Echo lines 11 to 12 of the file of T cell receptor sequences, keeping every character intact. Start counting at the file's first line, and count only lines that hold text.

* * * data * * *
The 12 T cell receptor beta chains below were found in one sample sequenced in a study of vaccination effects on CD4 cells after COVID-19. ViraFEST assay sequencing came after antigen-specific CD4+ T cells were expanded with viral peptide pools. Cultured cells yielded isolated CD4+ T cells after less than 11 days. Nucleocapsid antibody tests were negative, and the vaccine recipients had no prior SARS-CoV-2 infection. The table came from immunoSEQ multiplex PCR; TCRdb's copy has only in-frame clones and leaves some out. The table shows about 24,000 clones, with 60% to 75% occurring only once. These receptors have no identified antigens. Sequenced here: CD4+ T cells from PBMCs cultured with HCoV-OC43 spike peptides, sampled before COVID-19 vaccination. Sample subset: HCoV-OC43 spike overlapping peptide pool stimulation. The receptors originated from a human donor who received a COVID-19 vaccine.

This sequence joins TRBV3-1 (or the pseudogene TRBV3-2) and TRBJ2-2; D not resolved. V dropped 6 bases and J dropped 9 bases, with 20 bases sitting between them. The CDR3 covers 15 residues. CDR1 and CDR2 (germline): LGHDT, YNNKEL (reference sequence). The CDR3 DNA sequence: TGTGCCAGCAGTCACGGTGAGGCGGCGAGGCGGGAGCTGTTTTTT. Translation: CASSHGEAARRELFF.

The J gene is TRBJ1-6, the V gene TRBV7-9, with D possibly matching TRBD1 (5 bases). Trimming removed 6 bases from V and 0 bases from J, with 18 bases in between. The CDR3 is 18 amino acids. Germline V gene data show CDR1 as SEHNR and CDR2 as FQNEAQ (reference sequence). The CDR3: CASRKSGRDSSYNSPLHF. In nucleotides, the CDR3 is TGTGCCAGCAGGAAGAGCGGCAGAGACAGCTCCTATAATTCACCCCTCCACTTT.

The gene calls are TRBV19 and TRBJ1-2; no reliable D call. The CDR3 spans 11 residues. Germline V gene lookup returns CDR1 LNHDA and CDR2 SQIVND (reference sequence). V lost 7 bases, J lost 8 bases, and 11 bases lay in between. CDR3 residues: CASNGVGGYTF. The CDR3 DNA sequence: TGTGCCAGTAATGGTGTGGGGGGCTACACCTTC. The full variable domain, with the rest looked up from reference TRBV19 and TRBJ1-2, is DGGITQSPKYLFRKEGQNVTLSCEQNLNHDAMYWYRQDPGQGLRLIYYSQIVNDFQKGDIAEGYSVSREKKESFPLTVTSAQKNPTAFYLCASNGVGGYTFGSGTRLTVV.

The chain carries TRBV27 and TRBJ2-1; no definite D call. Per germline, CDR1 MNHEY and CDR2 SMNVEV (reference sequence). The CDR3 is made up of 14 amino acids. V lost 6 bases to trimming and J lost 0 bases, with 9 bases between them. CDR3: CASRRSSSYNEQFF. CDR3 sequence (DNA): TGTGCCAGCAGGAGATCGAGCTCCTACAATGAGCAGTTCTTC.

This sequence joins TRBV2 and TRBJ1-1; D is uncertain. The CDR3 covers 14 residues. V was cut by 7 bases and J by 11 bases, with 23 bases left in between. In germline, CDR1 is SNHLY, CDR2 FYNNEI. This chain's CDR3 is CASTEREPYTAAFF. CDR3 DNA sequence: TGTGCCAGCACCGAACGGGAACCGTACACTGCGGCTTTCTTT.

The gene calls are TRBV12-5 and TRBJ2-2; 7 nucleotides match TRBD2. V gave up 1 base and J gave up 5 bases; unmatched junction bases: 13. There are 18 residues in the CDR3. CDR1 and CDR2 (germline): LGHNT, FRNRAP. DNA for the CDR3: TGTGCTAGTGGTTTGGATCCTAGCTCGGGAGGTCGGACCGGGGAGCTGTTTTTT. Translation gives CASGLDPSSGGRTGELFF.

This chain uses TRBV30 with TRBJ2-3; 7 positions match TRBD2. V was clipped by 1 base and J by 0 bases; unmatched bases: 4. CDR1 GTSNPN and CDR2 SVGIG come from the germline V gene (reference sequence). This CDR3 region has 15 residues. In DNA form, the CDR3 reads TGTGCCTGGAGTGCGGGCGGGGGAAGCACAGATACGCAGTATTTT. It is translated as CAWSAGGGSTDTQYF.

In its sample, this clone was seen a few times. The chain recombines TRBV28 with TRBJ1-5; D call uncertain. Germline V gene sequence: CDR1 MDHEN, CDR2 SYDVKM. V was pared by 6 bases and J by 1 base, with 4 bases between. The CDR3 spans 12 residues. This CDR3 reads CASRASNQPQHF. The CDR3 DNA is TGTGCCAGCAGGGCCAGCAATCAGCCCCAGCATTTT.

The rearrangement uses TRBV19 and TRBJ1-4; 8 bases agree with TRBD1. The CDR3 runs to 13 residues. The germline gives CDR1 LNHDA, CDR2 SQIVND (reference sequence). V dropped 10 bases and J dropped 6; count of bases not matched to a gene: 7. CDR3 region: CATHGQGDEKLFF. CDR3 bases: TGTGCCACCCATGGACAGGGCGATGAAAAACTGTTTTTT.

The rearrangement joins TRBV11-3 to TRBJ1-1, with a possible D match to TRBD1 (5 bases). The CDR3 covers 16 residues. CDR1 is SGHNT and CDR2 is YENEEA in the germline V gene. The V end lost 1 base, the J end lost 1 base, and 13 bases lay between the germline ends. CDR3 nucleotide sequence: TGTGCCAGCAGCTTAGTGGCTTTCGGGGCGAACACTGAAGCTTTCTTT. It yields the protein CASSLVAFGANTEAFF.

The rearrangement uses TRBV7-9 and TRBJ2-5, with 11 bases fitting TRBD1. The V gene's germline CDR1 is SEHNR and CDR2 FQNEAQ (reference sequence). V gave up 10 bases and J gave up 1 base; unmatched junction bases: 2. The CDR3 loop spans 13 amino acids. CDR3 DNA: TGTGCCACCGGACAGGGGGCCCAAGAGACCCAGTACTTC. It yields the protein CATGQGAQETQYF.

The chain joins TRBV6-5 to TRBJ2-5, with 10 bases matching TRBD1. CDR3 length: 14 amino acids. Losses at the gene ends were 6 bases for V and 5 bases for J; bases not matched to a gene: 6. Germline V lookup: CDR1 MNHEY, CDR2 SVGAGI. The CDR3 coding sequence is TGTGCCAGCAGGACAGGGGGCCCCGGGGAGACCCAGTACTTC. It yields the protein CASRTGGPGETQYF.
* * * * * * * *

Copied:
The rearrangement joins TRBV11-3 to TRBJ1-1, with a possible D match to TRBD1 (5 bases). The CDR3 covers 16 residues. CDR1 is SGHNT and CDR2 is YENEEA in the germline V gene. The V end lost 1 base, the J end lost 1 base, and 13 bases lay between the germline ends. CDR3 nucleotide sequence: TGTGCCAGCAGCTTAGTGGCTTTCGGGGCGAACACTGAAGCTTTCTTT. It yields the protein CASSLVAFGANTEAFF.

The rearrangement uses TRBV7-9 and TRBJ2-5, with 11 bases fitting TRBD1. The V gene's germline CDR1 is SEHNR and CDR2 FQNEAQ (reference sequence). V gave up 10 bases and J gave up 1 base; unmatched junction bases: 2. The CDR3 loop spans 13 amino acids. CDR3 DNA: TGTGCCACCGGACAGGGGGCCCAAGAGACCCAGTACTTC. It yields the protein CATGQGAQETQYF.